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Joost Felius, William H. Swanson; Effects of Cone Adaptation on Variability in S-Cone Increment Thresholds. Invest. Ophthalmol. Vis. Sci. 2003;44(9):4140-4146. doi: https://doi.org/10.1167/iovs.02-1067.
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purpose. Short-wavelength automated perimetry (SWAP) has gained popularity as a clinical tool for the assessment of short-wavelength–sensitive (S)-cone visual function, but has also been shown to have higher threshold variability than conventional achromatic perimetry, possibly due to an imbalance between S-cone adaptation and long (L)- and medium (M)-wavelength–sensitive cone adaptation. To investigate potential causes for this relatively high variability, we studied the effects of luminance and S-cone adaptation on variability in S-cone increment thresholds.
methods. Foveal S-cone increment thresholds were measured on adapting backgrounds ranging from 1.17 to 4.17 log troland (Td) and from −0.16 to 3.66 log S-cone trolands (TdS). Within-session variability (slope of the psychometric function) was evaluated in 2 trained and 15 inexperienced normal observers. Test–retest variability was evaluated in the 2 trained observers, and interobserver variability in the group of 15 observers. Multiple linear regression was used to model the effects of log luminance, log S-cone adaptation, and second-site polarization (ratio of luminance and S-cone adaptation; log [Td/TdS]).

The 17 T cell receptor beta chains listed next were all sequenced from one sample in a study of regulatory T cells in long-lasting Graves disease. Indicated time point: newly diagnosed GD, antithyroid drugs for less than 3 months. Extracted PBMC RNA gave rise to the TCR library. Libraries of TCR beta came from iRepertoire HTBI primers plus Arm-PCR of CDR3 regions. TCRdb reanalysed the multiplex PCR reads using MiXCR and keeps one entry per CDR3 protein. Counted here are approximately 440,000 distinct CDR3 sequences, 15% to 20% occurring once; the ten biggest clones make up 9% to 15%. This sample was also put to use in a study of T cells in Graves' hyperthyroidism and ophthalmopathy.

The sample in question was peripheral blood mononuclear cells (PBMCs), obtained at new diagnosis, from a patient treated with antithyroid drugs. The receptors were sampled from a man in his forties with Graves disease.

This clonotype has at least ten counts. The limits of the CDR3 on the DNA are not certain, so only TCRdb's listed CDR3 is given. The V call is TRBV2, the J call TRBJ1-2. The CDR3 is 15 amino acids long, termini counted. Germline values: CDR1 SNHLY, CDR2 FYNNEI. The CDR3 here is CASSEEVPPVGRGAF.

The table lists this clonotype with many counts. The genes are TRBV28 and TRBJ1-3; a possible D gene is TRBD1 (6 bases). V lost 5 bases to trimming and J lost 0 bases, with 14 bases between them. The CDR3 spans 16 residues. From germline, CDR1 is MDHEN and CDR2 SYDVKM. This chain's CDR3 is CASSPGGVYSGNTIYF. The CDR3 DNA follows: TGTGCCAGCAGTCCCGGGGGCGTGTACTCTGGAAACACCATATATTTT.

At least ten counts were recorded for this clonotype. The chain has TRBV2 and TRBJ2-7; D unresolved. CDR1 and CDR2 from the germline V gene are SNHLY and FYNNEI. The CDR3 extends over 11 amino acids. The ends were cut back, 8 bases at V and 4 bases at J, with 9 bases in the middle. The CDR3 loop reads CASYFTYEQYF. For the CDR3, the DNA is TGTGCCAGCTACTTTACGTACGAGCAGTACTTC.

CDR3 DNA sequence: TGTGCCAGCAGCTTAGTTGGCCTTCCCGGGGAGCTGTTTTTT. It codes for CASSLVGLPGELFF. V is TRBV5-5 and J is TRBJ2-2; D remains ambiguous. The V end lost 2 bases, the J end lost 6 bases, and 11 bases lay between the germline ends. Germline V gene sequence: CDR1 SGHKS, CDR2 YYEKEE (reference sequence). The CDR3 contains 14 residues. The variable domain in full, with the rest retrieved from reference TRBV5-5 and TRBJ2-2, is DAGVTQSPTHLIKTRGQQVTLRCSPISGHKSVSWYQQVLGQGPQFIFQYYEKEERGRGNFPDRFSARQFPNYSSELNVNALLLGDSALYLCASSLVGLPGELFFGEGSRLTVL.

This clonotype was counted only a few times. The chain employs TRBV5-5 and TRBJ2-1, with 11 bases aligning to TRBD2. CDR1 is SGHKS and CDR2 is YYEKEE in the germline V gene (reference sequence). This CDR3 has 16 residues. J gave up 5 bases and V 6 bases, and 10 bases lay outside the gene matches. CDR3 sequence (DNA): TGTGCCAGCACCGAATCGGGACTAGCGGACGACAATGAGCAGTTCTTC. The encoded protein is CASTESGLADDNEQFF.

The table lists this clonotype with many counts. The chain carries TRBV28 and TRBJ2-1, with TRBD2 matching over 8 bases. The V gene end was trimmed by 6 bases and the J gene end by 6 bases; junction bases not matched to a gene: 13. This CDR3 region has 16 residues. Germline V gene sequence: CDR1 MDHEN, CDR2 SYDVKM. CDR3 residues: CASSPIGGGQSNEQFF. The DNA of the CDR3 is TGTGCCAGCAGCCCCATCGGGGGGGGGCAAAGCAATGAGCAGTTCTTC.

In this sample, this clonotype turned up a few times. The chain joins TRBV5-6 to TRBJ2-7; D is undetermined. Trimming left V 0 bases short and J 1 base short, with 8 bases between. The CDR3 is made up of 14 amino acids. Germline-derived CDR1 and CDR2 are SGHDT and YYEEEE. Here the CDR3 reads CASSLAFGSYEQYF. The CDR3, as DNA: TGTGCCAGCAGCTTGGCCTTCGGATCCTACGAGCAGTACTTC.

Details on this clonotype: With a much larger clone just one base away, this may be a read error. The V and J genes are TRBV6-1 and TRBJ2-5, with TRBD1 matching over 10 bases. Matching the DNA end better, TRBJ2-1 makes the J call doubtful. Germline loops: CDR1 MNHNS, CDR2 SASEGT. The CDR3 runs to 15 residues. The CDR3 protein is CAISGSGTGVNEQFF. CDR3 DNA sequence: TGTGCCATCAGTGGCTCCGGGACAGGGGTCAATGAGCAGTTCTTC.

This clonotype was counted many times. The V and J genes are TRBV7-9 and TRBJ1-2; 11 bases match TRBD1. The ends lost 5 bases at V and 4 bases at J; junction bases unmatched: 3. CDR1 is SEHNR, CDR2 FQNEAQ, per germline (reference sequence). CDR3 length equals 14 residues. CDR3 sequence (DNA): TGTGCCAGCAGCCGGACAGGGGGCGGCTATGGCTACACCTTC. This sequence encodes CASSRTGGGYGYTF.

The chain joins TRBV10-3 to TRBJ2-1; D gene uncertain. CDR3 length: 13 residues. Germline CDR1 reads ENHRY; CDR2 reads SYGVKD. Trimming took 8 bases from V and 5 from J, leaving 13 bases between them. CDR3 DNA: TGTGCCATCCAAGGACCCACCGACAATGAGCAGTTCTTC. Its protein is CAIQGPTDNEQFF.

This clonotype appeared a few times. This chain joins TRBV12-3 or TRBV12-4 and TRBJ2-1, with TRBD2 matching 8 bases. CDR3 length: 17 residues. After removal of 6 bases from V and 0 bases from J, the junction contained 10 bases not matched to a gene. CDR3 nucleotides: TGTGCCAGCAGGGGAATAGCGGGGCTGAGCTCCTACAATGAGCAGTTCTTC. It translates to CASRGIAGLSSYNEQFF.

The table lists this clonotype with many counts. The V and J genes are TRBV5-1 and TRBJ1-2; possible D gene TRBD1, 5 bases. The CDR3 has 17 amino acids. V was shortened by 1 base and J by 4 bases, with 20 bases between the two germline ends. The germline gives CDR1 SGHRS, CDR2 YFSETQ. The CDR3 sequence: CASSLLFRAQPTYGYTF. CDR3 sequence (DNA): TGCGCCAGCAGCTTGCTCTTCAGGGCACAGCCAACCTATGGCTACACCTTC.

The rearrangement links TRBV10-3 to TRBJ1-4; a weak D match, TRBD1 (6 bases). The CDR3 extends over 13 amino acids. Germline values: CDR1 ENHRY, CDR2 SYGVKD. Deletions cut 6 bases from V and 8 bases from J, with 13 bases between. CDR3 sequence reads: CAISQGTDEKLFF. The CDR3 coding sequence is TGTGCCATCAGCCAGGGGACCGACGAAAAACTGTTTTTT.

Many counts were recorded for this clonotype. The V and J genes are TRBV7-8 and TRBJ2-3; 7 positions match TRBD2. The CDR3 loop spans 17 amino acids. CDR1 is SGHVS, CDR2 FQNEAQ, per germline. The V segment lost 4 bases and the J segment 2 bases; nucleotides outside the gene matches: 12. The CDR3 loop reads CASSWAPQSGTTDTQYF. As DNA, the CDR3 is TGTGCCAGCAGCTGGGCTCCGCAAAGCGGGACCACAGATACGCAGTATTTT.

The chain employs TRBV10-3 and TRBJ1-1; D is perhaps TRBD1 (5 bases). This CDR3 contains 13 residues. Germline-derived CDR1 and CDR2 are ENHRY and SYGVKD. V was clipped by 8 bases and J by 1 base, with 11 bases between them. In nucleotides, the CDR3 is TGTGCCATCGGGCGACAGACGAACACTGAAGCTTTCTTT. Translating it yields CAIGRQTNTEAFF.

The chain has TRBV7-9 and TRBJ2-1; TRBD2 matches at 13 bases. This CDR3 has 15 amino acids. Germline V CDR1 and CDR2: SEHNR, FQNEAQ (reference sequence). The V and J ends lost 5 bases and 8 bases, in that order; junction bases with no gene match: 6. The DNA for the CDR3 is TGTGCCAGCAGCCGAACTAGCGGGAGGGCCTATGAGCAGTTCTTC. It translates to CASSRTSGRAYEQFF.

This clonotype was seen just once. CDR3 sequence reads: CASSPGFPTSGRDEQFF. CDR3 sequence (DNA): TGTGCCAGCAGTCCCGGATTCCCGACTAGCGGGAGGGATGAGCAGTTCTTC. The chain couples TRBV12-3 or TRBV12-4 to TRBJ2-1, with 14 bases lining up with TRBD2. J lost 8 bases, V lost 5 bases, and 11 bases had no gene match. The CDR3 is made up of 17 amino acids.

results. Test–retest variability was lower for conditions with higher levels of S-cone adaptation (F = 9.04, P = 0.013, for the trained observers). Adaptation conditions with lower levels of polarization were associated with lower within-session variability (F = 6.9, P = 0.011; trained observers) and interobserver variability (F = 33.7, P = 0.004; group of 15 observers).
conclusions. Variability of S-cone increment thresholds can be reduced by using adaptation conditions with a higher level of S-cone adaptation and/or a more balanced ratio between luminance and S-cone adaptation than is used for SWAP.
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